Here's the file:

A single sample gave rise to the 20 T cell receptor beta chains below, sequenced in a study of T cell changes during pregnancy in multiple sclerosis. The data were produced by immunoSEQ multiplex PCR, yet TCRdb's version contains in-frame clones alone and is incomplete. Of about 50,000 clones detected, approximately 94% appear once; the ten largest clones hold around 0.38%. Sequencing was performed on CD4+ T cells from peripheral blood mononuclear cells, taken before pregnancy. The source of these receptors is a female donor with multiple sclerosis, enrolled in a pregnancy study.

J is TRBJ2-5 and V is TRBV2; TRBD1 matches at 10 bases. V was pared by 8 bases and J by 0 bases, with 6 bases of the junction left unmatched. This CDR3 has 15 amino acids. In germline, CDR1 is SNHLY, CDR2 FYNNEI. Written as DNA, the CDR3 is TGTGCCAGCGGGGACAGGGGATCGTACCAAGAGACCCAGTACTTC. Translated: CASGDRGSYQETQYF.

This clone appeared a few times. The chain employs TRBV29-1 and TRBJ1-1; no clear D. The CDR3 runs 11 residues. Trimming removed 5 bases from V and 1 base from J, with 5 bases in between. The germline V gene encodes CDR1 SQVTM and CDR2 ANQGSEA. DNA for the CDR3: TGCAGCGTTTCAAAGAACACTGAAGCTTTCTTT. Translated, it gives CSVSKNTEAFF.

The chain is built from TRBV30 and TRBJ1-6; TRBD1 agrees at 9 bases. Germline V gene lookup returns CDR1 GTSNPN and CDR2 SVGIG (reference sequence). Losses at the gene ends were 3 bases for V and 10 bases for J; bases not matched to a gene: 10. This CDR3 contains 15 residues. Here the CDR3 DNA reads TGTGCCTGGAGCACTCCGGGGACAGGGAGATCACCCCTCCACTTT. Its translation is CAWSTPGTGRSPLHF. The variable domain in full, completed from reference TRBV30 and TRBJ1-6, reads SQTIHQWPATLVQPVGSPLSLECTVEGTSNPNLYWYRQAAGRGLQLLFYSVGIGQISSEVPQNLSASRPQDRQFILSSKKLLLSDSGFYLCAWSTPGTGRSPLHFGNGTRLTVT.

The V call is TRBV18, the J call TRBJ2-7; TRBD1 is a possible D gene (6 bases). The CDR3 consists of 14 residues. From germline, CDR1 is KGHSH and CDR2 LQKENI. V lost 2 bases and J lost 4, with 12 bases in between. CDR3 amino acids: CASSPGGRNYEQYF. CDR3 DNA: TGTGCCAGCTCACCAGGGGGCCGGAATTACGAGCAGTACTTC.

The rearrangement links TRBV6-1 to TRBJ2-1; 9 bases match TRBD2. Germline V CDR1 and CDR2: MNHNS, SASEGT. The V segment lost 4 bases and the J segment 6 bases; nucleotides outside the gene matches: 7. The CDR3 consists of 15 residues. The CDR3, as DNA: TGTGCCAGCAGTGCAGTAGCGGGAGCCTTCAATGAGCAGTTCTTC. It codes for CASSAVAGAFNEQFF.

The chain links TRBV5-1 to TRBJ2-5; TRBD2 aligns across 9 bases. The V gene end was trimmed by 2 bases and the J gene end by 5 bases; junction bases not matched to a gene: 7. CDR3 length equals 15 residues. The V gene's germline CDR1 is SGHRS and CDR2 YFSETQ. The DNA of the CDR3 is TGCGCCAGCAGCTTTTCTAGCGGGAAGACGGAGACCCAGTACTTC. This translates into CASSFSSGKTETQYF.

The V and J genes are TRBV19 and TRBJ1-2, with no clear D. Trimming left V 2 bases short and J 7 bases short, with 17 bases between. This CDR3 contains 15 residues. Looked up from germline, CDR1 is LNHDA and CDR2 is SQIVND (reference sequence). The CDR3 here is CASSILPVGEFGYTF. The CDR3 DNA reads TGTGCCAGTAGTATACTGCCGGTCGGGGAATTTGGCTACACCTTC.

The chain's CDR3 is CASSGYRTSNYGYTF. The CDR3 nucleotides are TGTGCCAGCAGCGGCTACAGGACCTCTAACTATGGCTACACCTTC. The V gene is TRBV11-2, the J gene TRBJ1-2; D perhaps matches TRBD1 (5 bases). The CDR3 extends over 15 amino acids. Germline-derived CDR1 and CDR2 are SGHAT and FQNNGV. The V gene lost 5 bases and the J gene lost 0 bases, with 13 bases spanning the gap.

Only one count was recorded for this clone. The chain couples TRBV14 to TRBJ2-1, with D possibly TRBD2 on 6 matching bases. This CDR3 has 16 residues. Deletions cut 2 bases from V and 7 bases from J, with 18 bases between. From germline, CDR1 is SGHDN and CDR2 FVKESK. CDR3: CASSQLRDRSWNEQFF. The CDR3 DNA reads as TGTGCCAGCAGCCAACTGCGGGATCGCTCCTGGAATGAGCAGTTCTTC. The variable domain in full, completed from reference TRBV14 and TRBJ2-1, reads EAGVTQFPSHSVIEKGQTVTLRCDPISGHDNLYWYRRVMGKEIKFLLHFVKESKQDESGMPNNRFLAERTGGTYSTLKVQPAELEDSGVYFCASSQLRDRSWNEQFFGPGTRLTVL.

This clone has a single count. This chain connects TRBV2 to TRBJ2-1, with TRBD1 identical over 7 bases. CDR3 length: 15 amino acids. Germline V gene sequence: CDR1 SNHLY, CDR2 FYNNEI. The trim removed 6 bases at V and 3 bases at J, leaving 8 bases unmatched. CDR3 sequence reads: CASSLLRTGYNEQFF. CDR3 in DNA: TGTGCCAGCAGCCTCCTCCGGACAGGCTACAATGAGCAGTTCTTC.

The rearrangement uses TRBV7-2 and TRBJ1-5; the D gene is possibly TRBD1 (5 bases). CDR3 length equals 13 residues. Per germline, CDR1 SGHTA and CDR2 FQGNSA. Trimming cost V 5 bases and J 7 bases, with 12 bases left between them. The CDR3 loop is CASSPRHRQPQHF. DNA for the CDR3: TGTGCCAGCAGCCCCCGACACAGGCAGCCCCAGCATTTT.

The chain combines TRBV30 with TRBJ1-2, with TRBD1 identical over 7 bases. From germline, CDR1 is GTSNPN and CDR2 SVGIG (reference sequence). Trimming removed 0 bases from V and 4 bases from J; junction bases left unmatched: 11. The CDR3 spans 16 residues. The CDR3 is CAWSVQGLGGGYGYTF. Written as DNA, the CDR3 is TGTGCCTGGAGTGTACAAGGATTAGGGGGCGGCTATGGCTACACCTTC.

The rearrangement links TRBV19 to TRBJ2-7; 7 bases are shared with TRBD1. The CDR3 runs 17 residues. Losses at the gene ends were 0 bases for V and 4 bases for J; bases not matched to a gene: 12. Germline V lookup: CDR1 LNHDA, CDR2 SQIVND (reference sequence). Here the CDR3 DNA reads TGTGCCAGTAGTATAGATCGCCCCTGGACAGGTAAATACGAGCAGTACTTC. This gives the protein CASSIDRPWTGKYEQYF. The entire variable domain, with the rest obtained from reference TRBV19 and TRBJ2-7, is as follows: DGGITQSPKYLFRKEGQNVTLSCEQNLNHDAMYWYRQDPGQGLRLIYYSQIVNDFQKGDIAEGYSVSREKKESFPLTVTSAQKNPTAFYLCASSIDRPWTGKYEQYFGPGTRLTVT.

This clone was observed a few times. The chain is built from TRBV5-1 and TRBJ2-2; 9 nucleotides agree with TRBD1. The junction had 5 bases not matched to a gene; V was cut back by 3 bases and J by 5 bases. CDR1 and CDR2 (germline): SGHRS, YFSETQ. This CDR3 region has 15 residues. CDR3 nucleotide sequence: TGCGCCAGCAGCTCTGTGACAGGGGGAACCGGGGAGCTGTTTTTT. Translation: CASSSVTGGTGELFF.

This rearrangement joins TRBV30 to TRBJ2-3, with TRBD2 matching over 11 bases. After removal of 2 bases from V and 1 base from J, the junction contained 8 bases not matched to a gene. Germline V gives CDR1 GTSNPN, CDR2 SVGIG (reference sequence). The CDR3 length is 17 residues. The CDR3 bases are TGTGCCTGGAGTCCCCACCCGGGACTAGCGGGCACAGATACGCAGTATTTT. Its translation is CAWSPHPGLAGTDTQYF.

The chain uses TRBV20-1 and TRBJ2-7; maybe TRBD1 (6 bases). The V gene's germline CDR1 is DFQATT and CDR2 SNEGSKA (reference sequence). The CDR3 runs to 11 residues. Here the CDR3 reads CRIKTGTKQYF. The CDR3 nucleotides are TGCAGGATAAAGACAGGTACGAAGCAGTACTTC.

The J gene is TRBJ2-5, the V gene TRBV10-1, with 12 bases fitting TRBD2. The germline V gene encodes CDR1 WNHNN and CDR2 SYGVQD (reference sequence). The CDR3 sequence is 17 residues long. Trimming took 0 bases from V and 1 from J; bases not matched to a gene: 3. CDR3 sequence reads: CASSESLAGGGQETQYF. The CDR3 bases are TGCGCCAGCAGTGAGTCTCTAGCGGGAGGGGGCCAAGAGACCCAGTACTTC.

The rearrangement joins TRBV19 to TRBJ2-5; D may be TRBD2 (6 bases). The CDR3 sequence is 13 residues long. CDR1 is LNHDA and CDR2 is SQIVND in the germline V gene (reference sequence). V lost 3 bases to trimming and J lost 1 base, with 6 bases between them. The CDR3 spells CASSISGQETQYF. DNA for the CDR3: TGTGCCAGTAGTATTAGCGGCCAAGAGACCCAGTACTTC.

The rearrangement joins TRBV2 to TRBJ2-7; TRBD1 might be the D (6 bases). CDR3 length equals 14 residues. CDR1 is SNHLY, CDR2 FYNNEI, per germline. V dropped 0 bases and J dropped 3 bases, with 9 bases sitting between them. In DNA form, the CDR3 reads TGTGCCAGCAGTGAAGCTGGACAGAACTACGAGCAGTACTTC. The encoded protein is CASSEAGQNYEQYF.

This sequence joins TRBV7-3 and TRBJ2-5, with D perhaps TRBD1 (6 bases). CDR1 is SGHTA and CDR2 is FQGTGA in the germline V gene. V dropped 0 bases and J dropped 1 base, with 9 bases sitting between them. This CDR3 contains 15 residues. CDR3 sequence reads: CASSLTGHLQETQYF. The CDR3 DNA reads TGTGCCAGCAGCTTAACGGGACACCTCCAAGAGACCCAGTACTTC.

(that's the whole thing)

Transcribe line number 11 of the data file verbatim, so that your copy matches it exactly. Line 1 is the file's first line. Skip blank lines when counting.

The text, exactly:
This clone has a single count. This chain connects TRBV2 to TRBJ2-1, with TRBD1 identical over 7 bases. CDR3 length: 15 amino acids. Germline V gene sequence: CDR1 SNHLY, CDR2 FYNNEI. The trim removed 6 bases at V and 3 bases at J, leaving 8 bases unmatched. CDR3 sequence reads: CASSLLRTGYNEQFF. CDR3 in DNA: TGTGCCAGCAGCCTCCTCCGGACAGGCTACAATGAGCAGTTCTTC.